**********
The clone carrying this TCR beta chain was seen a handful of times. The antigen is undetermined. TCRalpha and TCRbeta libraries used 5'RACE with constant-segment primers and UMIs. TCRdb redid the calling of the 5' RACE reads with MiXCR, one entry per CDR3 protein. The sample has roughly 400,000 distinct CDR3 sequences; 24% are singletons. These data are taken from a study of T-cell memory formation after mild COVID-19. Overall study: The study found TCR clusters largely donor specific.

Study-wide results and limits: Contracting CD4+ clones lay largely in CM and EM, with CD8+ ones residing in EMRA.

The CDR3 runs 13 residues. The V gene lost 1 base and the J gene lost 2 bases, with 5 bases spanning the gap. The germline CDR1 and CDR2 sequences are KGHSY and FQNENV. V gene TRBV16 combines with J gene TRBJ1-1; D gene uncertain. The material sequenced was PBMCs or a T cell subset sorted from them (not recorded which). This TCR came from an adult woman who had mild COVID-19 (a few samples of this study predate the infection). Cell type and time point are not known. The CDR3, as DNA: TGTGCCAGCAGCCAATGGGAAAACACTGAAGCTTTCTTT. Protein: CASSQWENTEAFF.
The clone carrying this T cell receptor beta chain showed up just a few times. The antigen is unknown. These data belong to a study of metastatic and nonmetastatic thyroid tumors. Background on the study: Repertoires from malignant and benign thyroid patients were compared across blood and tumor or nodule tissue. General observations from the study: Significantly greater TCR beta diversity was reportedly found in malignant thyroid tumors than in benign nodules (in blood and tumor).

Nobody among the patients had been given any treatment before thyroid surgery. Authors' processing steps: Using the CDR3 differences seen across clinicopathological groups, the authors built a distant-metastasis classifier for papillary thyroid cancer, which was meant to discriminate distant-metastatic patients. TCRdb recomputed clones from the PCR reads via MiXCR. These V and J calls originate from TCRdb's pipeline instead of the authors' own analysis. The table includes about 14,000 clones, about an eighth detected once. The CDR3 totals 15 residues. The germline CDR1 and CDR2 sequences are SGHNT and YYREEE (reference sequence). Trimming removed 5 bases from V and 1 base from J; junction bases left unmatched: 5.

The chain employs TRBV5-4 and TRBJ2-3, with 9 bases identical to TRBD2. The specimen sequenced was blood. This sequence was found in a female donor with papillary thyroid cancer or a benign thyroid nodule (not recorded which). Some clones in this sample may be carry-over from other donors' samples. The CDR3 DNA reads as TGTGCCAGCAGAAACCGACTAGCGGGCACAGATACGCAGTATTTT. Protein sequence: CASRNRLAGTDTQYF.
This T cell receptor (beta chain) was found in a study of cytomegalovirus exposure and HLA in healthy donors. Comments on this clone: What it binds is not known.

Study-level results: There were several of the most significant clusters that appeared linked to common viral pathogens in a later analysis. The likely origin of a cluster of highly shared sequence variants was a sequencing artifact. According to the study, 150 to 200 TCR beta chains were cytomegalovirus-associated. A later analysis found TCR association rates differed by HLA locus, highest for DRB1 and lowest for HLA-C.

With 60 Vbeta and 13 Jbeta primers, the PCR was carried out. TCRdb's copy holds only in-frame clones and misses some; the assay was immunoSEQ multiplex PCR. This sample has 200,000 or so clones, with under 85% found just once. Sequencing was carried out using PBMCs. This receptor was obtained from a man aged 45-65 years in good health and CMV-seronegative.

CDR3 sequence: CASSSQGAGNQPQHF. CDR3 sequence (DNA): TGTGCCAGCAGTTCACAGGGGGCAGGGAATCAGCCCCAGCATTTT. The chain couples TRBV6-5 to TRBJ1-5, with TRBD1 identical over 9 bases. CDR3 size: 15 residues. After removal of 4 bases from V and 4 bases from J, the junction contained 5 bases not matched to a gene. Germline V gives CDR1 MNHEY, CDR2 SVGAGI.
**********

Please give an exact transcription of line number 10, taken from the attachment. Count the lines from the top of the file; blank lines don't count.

CDR3 sequence: CASSSQGAGNQPQHF. CDR3 sequence (DNA): TGTGCCAGCAGTTCACAGGGGGCAGGGAATCAGCCCCAGCATTTT. The chain couples TRBV6-5 to TRBJ1-5, with TRBD1 identical over 9 bases. CDR3 size: 15 residues. After removal of 4 bases from V and 4 bases from J, the junction contained 5 bases not matched to a gene. Germline V gives CDR1 MNHEY, CDR2 SVGAGI.